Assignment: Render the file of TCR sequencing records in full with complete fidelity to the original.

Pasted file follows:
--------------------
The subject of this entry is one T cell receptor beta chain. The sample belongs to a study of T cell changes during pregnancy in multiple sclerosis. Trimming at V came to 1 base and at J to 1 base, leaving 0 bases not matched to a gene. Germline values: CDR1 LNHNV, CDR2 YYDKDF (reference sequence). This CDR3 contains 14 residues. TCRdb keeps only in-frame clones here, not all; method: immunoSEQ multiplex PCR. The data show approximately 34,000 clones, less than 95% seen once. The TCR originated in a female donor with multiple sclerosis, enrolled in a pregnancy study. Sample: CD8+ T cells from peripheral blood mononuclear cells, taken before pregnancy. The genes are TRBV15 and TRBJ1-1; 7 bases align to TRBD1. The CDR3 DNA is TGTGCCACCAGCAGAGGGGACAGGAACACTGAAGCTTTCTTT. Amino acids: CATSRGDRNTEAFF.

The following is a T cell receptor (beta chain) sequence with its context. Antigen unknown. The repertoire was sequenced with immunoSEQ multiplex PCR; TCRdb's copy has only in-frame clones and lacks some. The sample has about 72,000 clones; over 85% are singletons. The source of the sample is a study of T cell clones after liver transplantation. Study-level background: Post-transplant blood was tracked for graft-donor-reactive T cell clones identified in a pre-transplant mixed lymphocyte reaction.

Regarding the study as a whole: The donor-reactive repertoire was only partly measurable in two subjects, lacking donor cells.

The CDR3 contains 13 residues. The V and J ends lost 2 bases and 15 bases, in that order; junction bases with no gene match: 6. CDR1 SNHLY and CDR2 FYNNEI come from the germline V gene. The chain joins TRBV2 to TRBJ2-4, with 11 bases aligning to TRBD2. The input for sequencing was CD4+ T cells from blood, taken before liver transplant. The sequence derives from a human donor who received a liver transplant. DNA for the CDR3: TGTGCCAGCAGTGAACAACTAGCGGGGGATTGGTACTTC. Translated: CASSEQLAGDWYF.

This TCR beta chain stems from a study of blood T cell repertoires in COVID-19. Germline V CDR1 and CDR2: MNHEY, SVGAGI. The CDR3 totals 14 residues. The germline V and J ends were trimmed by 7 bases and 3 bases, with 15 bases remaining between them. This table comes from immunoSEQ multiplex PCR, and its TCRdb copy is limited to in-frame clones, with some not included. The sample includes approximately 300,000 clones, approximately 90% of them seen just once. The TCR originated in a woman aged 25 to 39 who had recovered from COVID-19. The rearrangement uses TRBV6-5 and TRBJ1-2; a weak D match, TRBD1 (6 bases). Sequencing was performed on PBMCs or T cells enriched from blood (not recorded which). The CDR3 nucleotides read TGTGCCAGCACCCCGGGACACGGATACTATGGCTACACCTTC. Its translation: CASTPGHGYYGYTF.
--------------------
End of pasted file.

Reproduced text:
The subject of this entry is one T cell receptor beta chain. The sample belongs to a study of T cell changes during pregnancy in multiple sclerosis. Trimming at V came to 1 base and at J to 1 base, leaving 0 bases not matched to a gene. Germline values: CDR1 LNHNV, CDR2 YYDKDF (reference sequence). This CDR3 contains 14 residues. TCRdb keeps only in-frame clones here, not all; method: immunoSEQ multiplex PCR. The data show approximately 34,000 clones, less than 95% seen once. The TCR originated in a female donor with multiple sclerosis, enrolled in a pregnancy study. Sample: CD8+ T cells from peripheral blood mononuclear cells, taken before pregnancy. The genes are TRBV15 and TRBJ1-1; 7 bases align to TRBD1. The CDR3 DNA is TGTGCCACCAGCAGAGGGGACAGGAACACTGAAGCTTTCTTT. Amino acids: CATSRGDRNTEAFF.

The following is a T cell receptor (beta chain) sequence with its context. Antigen unknown. The repertoire was sequenced with immunoSEQ multiplex PCR; TCRdb's copy has only in-frame clones and lacks some. The sample has about 72,000 clones; over 85% are singletons. The source of the sample is a study of T cell clones after liver transplantation. Study-level background: Post-transplant blood was tracked for graft-donor-reactive T cell clones identified in a pre-transplant mixed lymphocyte reaction.

Regarding the study as a whole: The donor-reactive repertoire was only partly measurable in two subjects, lacking donor cells.

The CDR3 contains 13 residues. The V and J ends lost 2 bases and 15 bases, in that order; junction bases with no gene match: 6. CDR1 SNHLY and CDR2 FYNNEI come from the germline V gene. The chain joins TRBV2 to TRBJ2-4, with 11 bases aligning to TRBD2. The input for sequencing was CD4+ T cells from blood, taken before liver transplant. The sequence derives from a human donor who received a liver transplant. DNA for the CDR3: TGTGCCAGCAGTGAACAACTAGCGGGGGATTGGTACTTC. Translated: CASSEQLAGDWYF.

This TCR beta chain stems from a study of blood T cell repertoires in COVID-19. Germline V CDR1 and CDR2: MNHEY, SVGAGI. The CDR3 totals 14 residues. The germline V and J ends were trimmed by 7 bases and 3 bases, with 15 bases remaining between them. This table comes from immunoSEQ multiplex PCR, and its TCRdb copy is limited to in-frame clones, with some not included. The sample includes approximately 300,000 clones, approximately 90% of them seen just once. The TCR originated in a woman aged 25 to 39 who had recovered from COVID-19. The rearrangement uses TRBV6-5 and TRBJ1-2; a weak D match, TRBD1 (6 bases). Sequencing was performed on PBMCs or T cells enriched from blood (not recorded which). The CDR3 nucleotides read TGTGCCAGCACCCCGGGACACGGATACTATGGCTACACCTTC. Its translation: CASTPGHGYYGYTF.